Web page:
It is worth pointing out, in a difficult argument about restrictions on advertising a legal product, that the previous Government restricted tobacco advertising. The code of conduct that was introduced in 1994 set stringent limitations on such advertising. Governments in this country have not taken an absolute position; we are considering the extent to which we should make such a restriction.

The United Kingdom did well for many years in reducing tobacco consumption and smoking prevalence through a combination of price mechanism, education and restrictions, if not a ban, on tobacco advertising. There was a consensus on that in the House of Commons and in the country. The United Kingdom had a good record. We are considering the appropriate balance between the three policy components, and whether the Bill has achieved that.

We must also consider the requirements for a proper anti-smoking policy. As we said on Second Reading, we must re-examine our education policy. To convey an effective health message, it must be aimed at the right age group and sustained for long enough to make a difference. Too often, Ministers interfere politically and reject the advice of those who understand the matter better. We have thus failed to address the appropriate health message to the right client group. We have missed a trick, and we need to reconsider our education policy as part of an anti-smoking strategy.

An advertising ban will not remove one of the greatest influences on young people: the example set by parents and peer groups. Those matters must be tackled. We must

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ensure that parents do not set youngsters a bad example by smoking, which only encourages them to believe that it is acceptable. We must also ensure that we diminish the influence of peer groups as much as possible. That task is rendered even more difficult when role models smoke. Earlier, the example was given of supermodels smoking on the catwalk, and the concept, especially for young girls, of a link between tobacco and being slim. That is a dangerous idea. As a society, we must consider how to tackle such matters.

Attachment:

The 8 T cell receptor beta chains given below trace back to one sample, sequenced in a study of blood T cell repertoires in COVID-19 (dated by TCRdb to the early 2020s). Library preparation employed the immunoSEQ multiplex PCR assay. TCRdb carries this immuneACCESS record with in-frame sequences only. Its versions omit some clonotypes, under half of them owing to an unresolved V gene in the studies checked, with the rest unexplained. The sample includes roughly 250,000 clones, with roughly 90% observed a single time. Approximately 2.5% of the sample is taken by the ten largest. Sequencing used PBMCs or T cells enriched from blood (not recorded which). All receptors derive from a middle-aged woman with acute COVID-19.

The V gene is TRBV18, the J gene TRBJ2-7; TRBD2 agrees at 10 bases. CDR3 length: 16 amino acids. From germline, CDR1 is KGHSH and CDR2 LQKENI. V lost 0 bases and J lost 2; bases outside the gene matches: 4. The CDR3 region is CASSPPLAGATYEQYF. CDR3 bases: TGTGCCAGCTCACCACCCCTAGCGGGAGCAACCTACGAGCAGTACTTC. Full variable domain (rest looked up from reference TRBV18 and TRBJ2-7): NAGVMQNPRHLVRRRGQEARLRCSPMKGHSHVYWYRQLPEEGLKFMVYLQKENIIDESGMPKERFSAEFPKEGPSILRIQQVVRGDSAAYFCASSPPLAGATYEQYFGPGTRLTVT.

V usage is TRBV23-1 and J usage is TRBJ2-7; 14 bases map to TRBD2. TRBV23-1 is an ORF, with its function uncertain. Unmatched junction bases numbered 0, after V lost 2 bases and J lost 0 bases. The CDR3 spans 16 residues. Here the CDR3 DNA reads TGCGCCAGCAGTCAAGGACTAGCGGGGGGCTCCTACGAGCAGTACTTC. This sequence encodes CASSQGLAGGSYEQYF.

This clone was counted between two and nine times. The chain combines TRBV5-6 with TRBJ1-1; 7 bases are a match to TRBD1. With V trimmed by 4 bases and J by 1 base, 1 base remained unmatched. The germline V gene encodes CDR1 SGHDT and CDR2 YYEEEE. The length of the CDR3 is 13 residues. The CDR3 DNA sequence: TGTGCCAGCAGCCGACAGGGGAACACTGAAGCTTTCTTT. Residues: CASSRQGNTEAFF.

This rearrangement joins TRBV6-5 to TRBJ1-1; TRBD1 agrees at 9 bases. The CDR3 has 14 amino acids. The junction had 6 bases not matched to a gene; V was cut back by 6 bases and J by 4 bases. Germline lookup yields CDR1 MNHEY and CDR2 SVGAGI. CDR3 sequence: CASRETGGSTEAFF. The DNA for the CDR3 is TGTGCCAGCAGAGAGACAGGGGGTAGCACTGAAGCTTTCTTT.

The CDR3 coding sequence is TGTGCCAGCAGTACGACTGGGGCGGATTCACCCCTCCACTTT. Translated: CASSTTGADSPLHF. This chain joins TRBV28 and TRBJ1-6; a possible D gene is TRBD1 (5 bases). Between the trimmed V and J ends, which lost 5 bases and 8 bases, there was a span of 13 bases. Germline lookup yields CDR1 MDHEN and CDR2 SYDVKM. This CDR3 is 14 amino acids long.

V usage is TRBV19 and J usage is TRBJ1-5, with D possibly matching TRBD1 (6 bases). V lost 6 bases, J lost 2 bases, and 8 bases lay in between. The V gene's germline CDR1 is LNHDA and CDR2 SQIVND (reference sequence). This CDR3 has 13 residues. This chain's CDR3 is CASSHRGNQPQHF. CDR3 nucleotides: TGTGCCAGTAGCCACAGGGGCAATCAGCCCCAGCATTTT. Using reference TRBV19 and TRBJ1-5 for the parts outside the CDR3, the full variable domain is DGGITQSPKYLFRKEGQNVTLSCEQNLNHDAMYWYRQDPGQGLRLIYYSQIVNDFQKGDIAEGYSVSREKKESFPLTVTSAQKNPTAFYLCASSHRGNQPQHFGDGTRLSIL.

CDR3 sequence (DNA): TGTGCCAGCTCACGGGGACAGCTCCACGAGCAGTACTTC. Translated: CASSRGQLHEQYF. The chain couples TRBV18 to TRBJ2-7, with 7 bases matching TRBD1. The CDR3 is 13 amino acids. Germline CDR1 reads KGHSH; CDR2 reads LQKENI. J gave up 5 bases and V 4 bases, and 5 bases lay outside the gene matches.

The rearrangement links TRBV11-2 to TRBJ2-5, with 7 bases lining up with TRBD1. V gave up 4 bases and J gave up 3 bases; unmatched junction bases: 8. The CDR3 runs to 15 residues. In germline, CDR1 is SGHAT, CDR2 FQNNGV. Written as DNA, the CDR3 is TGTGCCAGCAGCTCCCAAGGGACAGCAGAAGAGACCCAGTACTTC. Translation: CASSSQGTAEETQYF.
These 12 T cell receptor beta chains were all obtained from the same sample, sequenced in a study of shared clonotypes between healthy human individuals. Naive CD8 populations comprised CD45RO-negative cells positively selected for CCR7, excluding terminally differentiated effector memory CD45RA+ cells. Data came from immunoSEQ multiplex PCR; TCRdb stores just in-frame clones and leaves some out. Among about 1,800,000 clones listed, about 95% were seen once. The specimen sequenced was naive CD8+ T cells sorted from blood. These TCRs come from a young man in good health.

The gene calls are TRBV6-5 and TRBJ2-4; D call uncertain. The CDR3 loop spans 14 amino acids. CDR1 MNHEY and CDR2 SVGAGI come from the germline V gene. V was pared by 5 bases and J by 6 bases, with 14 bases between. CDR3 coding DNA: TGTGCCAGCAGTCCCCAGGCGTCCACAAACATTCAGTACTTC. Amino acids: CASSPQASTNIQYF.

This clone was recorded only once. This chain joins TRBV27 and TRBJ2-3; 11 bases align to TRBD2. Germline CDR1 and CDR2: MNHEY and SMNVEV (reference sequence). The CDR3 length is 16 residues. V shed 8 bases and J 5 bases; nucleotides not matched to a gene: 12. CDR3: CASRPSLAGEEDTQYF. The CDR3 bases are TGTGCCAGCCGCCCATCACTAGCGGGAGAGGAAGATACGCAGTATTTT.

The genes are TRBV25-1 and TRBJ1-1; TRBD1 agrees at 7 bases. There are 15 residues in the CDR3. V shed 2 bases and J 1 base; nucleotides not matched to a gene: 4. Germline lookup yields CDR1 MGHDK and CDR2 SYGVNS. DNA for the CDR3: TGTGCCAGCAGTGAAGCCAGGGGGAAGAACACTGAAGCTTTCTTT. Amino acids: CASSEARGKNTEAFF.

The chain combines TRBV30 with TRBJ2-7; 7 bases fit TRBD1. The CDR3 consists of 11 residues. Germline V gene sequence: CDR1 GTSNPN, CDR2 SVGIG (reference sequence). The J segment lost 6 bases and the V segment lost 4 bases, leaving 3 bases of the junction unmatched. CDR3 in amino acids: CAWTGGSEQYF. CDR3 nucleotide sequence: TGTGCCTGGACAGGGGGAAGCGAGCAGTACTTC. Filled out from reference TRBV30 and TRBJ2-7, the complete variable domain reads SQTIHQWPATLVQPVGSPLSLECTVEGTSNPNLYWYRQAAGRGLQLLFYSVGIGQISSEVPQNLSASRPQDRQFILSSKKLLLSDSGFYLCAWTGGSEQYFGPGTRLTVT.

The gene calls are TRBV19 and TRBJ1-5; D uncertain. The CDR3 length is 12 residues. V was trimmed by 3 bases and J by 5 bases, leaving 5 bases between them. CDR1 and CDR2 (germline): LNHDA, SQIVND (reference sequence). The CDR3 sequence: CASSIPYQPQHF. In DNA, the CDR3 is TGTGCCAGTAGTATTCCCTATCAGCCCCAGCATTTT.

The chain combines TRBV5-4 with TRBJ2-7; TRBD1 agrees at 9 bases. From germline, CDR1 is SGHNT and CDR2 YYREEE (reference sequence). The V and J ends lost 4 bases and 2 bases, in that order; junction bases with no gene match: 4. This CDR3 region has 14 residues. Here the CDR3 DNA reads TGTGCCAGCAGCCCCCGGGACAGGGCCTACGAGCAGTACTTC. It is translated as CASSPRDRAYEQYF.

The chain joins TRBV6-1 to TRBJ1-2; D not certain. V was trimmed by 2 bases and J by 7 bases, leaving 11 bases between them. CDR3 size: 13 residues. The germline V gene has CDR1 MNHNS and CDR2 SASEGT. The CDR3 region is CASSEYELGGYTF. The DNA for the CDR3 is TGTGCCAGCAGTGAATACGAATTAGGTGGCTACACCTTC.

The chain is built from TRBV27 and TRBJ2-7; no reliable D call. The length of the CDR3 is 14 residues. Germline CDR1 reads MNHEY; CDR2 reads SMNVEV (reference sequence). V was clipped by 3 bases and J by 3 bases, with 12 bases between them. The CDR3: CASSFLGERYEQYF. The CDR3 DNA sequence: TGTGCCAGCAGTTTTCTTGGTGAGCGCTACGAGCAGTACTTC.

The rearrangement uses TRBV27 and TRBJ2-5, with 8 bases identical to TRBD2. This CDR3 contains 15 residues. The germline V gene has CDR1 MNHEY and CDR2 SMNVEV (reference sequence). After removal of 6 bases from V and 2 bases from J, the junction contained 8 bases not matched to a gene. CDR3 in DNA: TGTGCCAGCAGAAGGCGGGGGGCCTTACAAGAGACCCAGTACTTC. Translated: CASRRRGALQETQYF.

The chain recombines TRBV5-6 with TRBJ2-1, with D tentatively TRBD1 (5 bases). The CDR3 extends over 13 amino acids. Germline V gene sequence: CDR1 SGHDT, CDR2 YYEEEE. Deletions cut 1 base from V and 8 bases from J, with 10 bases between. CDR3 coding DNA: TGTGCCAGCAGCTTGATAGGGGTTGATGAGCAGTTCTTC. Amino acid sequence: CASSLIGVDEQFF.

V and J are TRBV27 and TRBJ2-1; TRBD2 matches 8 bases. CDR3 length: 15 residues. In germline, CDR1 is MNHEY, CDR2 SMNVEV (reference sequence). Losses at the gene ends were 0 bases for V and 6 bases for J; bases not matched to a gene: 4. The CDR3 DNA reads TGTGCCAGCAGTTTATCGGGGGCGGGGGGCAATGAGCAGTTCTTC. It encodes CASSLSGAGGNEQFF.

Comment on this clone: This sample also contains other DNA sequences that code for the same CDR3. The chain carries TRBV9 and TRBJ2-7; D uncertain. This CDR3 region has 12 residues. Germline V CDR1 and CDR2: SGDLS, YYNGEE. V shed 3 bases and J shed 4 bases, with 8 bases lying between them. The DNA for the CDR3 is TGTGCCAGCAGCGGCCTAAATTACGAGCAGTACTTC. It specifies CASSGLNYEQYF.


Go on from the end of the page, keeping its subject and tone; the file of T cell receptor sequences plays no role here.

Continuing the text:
The Minister mentioned what she perceived to be the success of advertising restrictions in other countries. We must ask about the other policies that were in place at the same time. No one would argue that simply banning advertising is a sufficient anti-smoking strategy. The Government will have their way because of their numerical superiority in Parliament and, over time, they will be able to make their case. We shall be able to judge the measure's effectiveness against whether tobacco consumption decreases in the real world.

Sir Peter Emery (East Devon): My hon. Friend will know that a number of Conservative Members are very much in favour of a limitation on tobacco advertising because of the dangers that it can present to health. Does he, however, accept that the Bill had an opportunity to make two provisions that it does not make? The first is to increase the medical warning on a packet of cigarettes so that it occupies a much larger percentage of the display, as has been done in Australia; the second is to deal with the problem of passive smoking for those with lung diseases, for whom it is a considerable problem.

Dr. Fox: I should declare an interest in relation to my right hon. Friend's second point. As an asthma sufferer, I find it a perpetual source of irritation to have to inhale other people's tobacco smoke. However, that matter does not come within the scope of the Bill, and I am sure that you would quickly rule me out of order if I were to go down that route, Madam Deputy Speaker.

My right hon. Friend is right to say that the Bill has missed opportunities to consider wider issues that might have formed part of a fuller, more comprehensive anti-smoking strategy. However, he will be aware that, for every Conservative Member who might wish to go along with a ban on advertising, there will be another who believes that such a ban constitutes an unacceptable infringement of civil liberties.

As I was saying, we shall have the proof of the pudding later, when we determine whether the Government have been successful in achieving a reduction in smoking. The Bill is merely window dressing, and the Government are failing to take a broader grip on the problems of smuggling and reduced pricing that are pushing up--and will continue to push up--tobacco consumption.

Many hon. Members have strong reservations about restricting freedom, and I understand why they would wish to vote against the Bill on that basis. However, I have seen enough damage in coronary care units and respiratory units to understand the tragedy that tobacco consumption can produce. The Opposition do not intend to divide the House on the Bill tonight. We shall, however, seek to amend it in another place to introduce a time limit to weigh the benefits of retaining the legislation

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against the evidence that is produced. We all hope that tobacco consumption can be reduced, but we are less than confident that the Bill is the vehicle to produce that result.